Preview of The Heirloom Murders: Chloe Ellefson Mystery #2
Written by Kathleen Ernst
Published by Midnight Ink Books
“THE GUY TRIED USING a pistol?” Roelke McKenna asked, as he opened his locker door. It was almost eight in the morning. He was coming on-shift; Skeet Deardorff was going off. Roelke always arrived at the Eagle police station early enough to catch up on news.
“Yeah. Oh, man.” Skeet was laughing so hard he could hardly speak. The phone rang, and he waited until Marie answered it before gasping in a lower voice, “He couldn’t loosen the lug nut with a wrench, so he figured a shot or two would - ”
Marie’s hand sliced the air so fiercely that Skeet stopped talking. She swiveled her chair to face the officers. Roelke’s nerves snapped to full alert.
In the sudden silence she said, “Ma’am, I’m sorry, I’ve got some static on the line. Can you repeat what you just said?” Then she pressed the speaker-phone button.
A woman’s voice: “ - said, I’m about to kill myself.”
Jesus. Roelke snatched a daily report form and pen from a nearby desk and scrawled, WHERE? Before he could even thrust it at Marie she was asking, “Where are you, ma’am?”
“I’ll tell you in a moment,” the caller said.
Skeet fumbled for his duty belt. Roelke grabbed a radio.
“Please, ma’am, let’s talk about this,” Marie said. “I might be able to help. Can you tell me your name?”
“My name is Bonnie. But - ”
“I’m Marie. Can you tell me a little about whatever is bothering you?”
“I appreciate what you’re trying to do,” Bonnie said. “Really. But there’s nothing to discuss.”
Roelke reached for the car keys. The hook was empty. Where were the damn keys?
“I’m only calling because I want the police to get here first.” Bonnie sounded young-ish. Twenty-five, maybe? Thirty? “I’m in a public place. I don’t want kids to find me.”
Roelke rifled the counter below the key hook. Papers sank to the floor with a languid rocking motion. Skeet snapped his fingers, then held up the keys. Roelke snatched them.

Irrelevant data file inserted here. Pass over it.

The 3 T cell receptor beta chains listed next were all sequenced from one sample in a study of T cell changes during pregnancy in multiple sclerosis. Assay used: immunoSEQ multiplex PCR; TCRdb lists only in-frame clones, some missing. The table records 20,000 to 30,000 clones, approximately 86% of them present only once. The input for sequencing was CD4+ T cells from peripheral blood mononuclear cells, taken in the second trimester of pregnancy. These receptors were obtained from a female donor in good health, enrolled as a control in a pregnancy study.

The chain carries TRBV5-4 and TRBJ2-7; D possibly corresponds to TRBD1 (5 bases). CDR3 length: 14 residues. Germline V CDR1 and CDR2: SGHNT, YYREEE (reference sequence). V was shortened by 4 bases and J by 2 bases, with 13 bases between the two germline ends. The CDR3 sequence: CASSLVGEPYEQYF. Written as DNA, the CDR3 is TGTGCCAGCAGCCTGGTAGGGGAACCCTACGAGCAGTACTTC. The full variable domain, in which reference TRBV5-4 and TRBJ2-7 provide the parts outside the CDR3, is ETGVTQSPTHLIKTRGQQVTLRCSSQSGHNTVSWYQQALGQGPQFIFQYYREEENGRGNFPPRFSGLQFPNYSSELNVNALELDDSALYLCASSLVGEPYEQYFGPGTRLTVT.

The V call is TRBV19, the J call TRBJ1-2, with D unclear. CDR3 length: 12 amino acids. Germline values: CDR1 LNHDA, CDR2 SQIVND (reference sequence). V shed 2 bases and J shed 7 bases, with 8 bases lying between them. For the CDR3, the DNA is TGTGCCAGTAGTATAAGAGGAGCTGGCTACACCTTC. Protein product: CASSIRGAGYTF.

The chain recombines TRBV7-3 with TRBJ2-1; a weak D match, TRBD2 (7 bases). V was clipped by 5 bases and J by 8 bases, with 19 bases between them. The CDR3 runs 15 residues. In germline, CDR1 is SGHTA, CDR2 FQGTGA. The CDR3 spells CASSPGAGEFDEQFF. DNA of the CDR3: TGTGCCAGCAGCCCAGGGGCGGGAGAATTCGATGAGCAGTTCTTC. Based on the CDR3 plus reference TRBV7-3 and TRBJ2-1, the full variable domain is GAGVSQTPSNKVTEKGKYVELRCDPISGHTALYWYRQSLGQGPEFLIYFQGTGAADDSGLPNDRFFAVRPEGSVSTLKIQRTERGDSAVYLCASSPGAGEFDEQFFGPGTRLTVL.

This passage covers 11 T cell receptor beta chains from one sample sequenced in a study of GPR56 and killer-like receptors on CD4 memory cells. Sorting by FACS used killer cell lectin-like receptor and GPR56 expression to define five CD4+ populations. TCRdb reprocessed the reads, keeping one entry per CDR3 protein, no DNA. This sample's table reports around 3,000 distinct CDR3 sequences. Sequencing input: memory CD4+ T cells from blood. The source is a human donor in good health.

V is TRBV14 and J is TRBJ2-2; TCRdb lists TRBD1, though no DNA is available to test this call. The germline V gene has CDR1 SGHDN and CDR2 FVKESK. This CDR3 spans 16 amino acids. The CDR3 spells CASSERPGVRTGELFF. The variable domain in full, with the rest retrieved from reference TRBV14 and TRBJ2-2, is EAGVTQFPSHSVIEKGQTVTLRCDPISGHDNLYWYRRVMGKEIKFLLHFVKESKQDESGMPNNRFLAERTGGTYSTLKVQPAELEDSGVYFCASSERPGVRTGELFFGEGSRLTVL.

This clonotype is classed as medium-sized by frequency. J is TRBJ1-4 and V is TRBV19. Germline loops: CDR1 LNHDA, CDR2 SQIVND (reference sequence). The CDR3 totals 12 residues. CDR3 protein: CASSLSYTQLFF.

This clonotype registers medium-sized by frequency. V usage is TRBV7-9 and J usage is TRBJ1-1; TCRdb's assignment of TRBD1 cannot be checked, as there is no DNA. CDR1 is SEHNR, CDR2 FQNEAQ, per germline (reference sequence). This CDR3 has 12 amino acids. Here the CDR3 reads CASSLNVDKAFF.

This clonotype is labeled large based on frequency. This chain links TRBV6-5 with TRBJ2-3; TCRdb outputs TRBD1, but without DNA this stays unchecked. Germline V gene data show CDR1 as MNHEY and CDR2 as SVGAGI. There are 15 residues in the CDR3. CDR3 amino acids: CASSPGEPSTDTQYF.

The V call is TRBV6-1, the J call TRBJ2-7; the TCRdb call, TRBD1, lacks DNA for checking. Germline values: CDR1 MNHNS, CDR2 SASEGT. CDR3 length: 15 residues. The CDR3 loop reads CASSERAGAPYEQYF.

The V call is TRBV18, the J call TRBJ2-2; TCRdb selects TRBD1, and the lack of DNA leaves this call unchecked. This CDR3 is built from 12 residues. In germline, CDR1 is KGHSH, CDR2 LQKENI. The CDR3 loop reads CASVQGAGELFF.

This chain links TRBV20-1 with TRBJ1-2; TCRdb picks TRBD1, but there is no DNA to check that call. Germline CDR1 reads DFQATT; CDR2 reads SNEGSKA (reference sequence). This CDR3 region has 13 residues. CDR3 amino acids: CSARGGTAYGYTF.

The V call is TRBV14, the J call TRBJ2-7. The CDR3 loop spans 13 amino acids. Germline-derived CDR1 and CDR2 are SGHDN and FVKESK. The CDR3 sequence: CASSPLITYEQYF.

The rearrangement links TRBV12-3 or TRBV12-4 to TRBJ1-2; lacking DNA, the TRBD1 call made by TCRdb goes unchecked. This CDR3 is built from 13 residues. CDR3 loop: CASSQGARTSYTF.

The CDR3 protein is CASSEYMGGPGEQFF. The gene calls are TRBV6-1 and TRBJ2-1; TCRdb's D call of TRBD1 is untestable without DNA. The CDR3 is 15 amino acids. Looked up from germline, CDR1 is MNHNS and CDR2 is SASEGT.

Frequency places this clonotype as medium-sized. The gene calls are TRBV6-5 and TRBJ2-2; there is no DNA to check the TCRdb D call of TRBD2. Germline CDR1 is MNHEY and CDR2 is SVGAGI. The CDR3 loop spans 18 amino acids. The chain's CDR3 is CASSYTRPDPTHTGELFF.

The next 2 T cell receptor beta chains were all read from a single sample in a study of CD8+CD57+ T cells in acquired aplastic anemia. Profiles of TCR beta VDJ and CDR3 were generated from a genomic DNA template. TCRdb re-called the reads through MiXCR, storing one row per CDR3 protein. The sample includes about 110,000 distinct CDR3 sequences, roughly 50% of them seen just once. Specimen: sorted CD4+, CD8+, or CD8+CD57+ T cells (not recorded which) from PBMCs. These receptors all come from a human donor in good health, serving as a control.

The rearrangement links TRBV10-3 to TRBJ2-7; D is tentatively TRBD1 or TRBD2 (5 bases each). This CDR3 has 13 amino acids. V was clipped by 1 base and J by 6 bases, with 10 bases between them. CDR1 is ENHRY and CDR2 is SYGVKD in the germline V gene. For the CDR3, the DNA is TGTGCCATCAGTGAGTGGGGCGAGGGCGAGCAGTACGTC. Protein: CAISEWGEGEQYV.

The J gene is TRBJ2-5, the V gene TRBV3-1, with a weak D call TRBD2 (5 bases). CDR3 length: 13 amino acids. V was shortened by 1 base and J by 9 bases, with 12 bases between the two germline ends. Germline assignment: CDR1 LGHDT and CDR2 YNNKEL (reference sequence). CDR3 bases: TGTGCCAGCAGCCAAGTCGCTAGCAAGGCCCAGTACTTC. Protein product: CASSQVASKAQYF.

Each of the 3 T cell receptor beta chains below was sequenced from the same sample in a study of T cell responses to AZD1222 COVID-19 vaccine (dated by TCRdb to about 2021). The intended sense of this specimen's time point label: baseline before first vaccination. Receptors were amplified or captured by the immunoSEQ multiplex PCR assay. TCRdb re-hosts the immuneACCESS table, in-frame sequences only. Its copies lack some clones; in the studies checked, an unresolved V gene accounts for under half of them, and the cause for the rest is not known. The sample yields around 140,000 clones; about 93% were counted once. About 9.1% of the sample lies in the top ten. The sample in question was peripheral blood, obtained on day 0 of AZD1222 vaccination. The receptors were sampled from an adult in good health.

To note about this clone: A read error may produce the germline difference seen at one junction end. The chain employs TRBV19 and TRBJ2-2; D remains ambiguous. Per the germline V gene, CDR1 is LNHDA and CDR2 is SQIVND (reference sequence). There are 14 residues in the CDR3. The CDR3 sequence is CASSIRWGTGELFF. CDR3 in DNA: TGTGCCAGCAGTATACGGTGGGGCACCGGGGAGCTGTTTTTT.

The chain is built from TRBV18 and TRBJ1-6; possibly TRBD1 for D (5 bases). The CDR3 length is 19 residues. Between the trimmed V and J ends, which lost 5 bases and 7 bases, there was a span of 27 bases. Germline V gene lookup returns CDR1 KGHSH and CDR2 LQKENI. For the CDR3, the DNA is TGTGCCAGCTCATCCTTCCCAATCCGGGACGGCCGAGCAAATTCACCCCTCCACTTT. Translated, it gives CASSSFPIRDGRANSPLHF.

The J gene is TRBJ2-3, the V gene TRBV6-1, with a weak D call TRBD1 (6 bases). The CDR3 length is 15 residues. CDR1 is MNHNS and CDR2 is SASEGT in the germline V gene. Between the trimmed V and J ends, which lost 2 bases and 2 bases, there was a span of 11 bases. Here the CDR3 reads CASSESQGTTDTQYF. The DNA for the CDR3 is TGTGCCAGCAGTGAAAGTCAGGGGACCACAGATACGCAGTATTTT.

“I’m driving a Cadillac Cimarron,” Bonnie said. “You’ll find my wallet on top of the left front tire. I removed my credit cards, but left my ID. My keys will be in the right pocket of my jacket.”
Roelke felt the seconds ticking by with frenzied impatience. He stared at Marie, willing her to find a way to stop this. Marie spread her hands in a helpless gesture, but said, “Please Bonnie, just tell me where you are.”
“I have a plastic garbage bag with me. I’ll be as tidy as possible.”
Roelke closed his eyes. He could feel Skeet quivering in the doorway beside him.
“Bonnie, please give us the chance to help you.” Marie was clutching a pen so hard that her knuckles were white. “If you just wait until one of our officers can get there - ”
“Please tell the officer that I’m sorry.” An audible breath in, out. “I’ll be three hundred paces up the White Oak Trail - ”
Roelke and Skeet bolted outside. Roelke slid behind the wheel of the squad car and was almost out of the parking lot before Skeet got his door closed.
The White Oak Trail was a short loop in the Kettle Moraine State Forest. Twelve minutes tops, Roelke thought. “Call it in,” he told Skeet. Marie would do it if she could, but there was still a chance that Marie would be able to keep Bonnie on the phone. To keep Bonnie talking. To keep Bonnie alive.
Skeet radioed for backup: Waukesha County, Department of Natural Resources, Eagle Fire and Rescue. Roelke switched on the flashers. He shot through a stop sign, then veered around a pickup that was too slow to yield.
“Hit the siren!” Skeet urged, as they left the village behind. He sat with feet and arms braced.
“No.” Roelke’s hands tightened on the wheel as they flew around a curve on Highway 59. “Maybe she’s having second thoughts. If she hears us coming, she might pull the trigger.”